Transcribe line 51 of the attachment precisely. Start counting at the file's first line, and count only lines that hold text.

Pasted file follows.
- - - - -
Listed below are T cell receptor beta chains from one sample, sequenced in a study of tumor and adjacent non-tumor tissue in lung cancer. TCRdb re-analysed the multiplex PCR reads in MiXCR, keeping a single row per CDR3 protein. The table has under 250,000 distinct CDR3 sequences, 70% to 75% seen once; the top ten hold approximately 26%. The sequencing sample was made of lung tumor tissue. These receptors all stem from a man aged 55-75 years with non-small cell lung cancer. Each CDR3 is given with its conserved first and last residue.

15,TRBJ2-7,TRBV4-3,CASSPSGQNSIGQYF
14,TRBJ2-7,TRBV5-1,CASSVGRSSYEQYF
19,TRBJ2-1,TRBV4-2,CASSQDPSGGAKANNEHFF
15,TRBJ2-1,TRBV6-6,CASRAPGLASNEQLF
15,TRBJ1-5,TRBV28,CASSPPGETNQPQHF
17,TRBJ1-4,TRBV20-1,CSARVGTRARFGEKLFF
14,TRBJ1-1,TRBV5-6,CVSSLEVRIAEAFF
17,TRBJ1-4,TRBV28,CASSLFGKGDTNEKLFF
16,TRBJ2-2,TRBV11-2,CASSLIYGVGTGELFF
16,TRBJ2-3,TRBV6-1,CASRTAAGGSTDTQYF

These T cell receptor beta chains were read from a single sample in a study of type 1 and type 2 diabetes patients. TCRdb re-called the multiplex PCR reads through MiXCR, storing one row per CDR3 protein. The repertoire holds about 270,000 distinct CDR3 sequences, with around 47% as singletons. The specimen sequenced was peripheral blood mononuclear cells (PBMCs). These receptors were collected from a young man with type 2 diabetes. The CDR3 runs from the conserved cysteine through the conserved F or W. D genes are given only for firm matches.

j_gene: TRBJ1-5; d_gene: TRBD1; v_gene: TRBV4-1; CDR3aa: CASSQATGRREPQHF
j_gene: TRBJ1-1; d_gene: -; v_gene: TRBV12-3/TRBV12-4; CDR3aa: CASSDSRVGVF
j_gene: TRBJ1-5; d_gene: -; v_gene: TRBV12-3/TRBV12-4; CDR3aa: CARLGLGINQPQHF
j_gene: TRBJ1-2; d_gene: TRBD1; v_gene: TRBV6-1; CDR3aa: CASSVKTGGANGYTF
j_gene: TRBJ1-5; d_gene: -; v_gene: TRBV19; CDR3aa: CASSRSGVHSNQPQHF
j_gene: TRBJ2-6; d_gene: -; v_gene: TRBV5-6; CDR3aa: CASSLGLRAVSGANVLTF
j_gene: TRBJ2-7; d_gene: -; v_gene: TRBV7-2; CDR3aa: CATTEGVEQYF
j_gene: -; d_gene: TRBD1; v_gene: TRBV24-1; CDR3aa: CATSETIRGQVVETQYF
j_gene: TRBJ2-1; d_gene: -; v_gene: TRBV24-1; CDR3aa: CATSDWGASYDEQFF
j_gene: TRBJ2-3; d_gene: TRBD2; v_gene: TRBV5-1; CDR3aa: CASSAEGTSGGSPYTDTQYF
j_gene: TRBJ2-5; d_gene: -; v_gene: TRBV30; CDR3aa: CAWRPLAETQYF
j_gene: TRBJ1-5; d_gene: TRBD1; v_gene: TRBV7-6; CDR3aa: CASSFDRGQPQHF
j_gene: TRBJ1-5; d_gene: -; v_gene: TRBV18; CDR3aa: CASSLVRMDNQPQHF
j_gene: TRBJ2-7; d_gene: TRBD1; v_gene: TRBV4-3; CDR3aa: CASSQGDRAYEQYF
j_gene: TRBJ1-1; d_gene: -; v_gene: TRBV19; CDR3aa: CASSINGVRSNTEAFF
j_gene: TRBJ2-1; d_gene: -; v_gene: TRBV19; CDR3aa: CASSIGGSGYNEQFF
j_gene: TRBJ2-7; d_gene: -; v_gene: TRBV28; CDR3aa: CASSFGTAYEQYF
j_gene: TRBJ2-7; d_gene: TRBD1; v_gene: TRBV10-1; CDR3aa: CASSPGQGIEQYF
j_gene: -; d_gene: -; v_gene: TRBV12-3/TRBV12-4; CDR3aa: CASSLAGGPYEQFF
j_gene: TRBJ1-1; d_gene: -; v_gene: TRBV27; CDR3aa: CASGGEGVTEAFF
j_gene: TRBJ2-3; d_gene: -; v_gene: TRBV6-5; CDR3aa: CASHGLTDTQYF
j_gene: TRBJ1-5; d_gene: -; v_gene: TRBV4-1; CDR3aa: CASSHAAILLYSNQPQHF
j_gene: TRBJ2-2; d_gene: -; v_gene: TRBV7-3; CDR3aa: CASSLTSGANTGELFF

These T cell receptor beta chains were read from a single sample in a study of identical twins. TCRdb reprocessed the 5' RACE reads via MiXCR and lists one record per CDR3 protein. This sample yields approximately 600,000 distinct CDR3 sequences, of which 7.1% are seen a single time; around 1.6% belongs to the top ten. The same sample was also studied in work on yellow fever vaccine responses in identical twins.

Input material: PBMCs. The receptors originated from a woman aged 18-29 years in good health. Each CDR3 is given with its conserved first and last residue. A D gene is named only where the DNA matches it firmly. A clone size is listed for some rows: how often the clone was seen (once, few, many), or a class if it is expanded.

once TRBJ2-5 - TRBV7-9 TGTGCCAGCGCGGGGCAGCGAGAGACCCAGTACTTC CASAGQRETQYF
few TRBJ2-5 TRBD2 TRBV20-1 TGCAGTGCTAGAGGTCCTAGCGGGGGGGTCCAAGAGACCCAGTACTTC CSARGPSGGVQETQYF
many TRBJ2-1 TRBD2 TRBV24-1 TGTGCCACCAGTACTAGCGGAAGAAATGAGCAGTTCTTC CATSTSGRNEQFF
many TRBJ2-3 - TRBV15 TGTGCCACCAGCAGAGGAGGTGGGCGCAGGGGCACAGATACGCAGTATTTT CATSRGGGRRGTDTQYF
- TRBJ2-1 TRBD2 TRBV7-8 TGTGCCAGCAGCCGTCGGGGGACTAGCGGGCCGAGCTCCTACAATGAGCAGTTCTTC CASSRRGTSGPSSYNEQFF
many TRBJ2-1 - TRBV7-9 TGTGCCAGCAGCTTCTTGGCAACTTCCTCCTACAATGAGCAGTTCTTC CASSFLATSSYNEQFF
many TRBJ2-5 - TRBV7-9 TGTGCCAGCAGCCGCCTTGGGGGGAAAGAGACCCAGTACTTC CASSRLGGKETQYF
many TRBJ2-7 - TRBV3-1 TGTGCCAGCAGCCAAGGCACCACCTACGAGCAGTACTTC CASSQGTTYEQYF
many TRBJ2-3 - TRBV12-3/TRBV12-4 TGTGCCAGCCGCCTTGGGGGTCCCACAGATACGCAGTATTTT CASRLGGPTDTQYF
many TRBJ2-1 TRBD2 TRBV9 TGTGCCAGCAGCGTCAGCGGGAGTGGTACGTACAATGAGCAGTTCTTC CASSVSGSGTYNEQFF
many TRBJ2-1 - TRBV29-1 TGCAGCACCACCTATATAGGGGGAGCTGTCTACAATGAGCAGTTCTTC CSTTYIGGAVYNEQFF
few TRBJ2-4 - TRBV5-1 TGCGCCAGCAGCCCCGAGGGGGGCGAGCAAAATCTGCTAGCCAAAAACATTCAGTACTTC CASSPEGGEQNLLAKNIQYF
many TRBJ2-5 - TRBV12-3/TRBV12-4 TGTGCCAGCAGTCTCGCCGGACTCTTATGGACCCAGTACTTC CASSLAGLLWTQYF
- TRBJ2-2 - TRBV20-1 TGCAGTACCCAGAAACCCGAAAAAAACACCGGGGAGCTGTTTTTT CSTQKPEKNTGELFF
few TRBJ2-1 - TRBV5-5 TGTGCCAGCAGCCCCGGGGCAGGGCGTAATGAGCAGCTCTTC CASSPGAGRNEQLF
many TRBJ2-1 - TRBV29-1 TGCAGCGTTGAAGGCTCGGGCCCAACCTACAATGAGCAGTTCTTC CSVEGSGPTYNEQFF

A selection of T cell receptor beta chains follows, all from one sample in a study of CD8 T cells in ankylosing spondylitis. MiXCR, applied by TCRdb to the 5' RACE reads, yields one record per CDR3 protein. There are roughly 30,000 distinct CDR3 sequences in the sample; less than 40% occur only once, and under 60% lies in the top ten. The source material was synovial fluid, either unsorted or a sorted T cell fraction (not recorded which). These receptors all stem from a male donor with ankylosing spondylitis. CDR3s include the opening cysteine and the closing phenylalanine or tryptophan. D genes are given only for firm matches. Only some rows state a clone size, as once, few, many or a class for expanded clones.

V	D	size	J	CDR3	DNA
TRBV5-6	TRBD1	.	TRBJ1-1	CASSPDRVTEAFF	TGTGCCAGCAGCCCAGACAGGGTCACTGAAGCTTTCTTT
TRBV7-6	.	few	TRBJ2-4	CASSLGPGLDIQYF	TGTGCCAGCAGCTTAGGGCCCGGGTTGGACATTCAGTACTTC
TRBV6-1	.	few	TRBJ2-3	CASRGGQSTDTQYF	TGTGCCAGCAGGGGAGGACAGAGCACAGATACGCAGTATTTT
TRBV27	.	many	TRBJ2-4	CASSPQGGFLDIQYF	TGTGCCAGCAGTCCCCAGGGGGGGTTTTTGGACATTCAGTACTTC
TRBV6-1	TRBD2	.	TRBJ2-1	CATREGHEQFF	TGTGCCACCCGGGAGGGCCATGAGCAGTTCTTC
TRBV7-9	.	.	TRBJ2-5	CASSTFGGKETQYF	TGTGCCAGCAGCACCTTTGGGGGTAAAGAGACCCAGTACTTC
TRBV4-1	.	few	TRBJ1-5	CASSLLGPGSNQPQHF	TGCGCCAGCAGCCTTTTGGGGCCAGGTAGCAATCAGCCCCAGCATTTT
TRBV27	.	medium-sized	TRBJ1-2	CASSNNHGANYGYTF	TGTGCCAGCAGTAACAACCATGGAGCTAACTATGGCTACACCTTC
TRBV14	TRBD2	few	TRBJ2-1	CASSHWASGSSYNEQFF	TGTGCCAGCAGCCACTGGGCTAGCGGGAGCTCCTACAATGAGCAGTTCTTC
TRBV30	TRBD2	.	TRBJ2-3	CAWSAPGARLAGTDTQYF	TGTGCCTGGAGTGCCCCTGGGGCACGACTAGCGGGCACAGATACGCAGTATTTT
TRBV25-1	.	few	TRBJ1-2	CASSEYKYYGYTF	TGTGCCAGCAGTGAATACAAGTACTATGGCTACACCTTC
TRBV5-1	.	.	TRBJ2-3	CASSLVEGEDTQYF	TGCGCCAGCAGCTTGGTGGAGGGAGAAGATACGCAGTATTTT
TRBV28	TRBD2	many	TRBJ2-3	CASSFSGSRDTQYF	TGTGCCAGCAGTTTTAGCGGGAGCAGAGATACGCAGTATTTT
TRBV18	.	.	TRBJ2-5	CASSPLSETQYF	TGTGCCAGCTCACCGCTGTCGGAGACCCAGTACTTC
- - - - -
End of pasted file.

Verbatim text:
- TRBJ2-2 - TRBV20-1 TGCAGTACCCAGAAACCCGAAAAAAACACCGGGGAGCTGTTTTTT CSTQKPEKNTGELFF